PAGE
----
Soba and udon are two types of noodles that Japanese people love very much. They can both be eaten either hot or cold, and there are many different varieties in different regions of Japan.
Soba is said to have originated in China and been brought to Japan toward the end of the Jomon period (10,000 BC to 300 BC). There are also records of buckwheat flour, from which soba noodles are made, being grown to help fight a famine in the Nara period (710 to 794). Buckwheat is a highly nutritious grain, especially rich in vitamin B. The flour produced by extracting the inside of the grain is white, but if the skin is also used, the flour takes on a unique flavor and turns a grayish color. This kind of flour is usually used to make the soba that people love so much.
Udon noodles are made by mixing flour with lightly salted water, then kneading, stretching, and cutting the dough into thin strips. It is said that udon also came to Japan from China around the Nara period. One of the interesting things about udon is that the thickness and hardness of the noodles varies from region to region. For example, noodles called kishimen and hoto are flat and wide, while those known as somen are very thin. There are so many different styles that you can go to almost any region in Japan and taste that area's special udon.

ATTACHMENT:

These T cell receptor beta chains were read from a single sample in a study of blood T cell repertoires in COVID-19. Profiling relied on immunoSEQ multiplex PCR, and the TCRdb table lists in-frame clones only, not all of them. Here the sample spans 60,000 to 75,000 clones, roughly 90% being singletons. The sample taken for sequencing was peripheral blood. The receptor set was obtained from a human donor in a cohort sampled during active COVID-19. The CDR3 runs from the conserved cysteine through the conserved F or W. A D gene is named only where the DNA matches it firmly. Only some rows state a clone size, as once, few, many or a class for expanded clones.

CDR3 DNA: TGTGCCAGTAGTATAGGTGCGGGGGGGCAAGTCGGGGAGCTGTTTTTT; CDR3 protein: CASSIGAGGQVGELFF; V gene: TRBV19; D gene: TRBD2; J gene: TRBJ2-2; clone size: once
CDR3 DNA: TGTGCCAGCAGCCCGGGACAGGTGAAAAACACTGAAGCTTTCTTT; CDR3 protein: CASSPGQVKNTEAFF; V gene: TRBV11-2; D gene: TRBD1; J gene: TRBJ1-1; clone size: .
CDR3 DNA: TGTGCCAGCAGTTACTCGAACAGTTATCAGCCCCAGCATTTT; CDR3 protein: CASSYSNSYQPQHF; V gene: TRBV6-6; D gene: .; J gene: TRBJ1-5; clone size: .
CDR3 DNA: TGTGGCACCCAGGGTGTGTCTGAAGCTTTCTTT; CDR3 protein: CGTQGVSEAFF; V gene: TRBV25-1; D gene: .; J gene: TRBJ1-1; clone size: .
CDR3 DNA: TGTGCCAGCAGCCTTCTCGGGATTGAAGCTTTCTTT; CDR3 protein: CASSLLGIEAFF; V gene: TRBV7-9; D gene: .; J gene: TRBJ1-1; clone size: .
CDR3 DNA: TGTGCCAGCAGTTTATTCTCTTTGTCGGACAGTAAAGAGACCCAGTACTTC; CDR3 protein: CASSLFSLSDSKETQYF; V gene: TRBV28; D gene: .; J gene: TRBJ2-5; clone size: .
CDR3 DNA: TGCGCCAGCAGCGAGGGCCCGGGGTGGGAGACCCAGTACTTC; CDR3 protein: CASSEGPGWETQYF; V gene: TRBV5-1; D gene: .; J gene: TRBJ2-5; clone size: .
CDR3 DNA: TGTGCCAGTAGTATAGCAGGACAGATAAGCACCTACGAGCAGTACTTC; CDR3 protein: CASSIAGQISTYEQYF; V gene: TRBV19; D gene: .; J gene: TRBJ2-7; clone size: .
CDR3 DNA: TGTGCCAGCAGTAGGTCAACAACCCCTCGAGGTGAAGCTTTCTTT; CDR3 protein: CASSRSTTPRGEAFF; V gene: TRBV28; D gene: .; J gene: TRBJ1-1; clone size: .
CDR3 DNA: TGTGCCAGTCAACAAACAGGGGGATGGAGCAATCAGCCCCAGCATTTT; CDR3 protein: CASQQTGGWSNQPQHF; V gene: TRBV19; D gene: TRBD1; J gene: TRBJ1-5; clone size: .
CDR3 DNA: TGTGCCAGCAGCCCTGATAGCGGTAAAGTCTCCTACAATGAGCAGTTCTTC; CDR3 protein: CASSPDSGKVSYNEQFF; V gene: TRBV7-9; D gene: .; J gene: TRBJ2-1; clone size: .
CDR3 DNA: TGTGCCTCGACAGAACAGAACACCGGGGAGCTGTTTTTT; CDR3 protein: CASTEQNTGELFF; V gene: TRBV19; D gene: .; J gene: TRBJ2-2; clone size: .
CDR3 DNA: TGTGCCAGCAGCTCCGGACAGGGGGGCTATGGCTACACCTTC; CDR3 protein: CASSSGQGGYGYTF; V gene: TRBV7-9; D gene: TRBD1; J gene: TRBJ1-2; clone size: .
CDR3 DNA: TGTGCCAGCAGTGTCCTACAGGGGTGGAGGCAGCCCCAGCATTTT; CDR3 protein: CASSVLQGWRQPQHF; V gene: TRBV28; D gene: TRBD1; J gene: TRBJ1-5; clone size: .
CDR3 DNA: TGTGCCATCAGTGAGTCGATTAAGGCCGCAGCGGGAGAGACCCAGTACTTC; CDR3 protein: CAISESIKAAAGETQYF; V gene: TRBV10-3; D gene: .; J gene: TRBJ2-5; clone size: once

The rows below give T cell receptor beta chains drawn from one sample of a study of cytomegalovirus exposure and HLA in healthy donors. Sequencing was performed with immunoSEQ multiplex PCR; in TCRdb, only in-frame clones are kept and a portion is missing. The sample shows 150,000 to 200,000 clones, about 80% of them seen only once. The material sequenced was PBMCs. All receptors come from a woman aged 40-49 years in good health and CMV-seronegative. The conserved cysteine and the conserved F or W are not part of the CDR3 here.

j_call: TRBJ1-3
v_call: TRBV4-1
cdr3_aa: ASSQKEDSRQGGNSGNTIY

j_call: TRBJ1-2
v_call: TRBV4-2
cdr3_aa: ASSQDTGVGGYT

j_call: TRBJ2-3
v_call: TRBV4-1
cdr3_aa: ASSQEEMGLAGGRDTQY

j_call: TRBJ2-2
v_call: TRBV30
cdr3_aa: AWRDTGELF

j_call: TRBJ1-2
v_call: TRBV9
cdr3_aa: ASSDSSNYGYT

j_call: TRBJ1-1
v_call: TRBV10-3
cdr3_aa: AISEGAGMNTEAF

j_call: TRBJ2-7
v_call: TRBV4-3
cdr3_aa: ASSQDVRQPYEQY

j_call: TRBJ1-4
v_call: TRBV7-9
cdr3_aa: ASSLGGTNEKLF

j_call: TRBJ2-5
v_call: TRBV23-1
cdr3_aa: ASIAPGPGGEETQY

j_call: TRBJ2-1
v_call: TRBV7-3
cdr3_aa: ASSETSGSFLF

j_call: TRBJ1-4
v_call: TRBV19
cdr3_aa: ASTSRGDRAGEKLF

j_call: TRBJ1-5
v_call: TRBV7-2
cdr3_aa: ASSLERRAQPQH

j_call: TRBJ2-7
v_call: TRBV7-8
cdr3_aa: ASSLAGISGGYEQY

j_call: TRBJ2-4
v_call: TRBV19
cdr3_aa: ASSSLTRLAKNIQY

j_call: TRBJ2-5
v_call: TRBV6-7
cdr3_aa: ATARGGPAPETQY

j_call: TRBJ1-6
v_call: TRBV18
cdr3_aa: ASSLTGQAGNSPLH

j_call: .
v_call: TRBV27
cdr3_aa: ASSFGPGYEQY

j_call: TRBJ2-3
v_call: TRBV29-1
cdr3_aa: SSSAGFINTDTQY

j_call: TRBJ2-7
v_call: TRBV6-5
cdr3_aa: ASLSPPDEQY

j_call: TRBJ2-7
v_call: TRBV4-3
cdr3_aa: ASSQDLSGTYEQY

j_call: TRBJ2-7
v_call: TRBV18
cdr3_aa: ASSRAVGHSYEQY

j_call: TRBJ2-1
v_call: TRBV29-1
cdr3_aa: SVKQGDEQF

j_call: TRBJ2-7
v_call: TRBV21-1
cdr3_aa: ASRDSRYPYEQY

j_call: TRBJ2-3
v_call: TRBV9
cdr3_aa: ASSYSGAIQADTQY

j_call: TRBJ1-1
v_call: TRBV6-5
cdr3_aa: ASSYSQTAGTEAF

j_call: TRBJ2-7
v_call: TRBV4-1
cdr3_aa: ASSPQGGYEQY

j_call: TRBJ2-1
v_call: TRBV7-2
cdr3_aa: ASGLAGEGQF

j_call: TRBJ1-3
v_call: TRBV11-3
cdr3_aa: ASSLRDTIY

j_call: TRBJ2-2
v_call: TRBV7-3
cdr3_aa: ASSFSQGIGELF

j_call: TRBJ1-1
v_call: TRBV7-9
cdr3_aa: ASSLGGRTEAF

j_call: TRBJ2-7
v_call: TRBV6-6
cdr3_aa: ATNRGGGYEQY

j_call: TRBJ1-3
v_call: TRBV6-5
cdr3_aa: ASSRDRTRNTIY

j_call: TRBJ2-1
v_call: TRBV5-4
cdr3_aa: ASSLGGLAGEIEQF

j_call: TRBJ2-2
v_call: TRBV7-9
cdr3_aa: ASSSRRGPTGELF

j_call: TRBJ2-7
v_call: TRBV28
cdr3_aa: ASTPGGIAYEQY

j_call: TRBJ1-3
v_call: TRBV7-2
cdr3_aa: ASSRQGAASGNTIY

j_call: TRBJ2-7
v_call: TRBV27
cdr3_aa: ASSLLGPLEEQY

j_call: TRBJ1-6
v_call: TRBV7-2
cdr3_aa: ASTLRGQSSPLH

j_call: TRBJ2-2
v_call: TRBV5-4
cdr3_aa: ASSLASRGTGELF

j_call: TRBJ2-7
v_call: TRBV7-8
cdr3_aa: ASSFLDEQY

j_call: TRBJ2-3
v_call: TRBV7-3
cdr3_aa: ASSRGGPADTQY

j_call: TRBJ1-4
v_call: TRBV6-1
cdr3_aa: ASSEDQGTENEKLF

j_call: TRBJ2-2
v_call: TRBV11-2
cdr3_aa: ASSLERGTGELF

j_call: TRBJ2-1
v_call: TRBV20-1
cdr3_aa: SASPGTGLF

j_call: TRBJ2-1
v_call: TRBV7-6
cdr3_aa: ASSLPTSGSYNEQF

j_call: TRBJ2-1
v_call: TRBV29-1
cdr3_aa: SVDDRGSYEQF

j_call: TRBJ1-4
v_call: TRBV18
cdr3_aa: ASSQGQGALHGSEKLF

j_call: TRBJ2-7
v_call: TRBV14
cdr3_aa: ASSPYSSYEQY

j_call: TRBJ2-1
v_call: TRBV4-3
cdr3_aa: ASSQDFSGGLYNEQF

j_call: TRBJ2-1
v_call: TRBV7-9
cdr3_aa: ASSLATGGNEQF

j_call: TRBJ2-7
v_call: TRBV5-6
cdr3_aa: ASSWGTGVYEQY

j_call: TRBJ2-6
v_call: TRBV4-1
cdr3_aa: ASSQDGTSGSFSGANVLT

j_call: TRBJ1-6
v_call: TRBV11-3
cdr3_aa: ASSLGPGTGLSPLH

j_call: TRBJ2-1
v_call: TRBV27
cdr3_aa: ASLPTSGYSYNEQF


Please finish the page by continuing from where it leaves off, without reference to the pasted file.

"Hi, I'm Mao. I'm going to try to show you how to make soba and udon."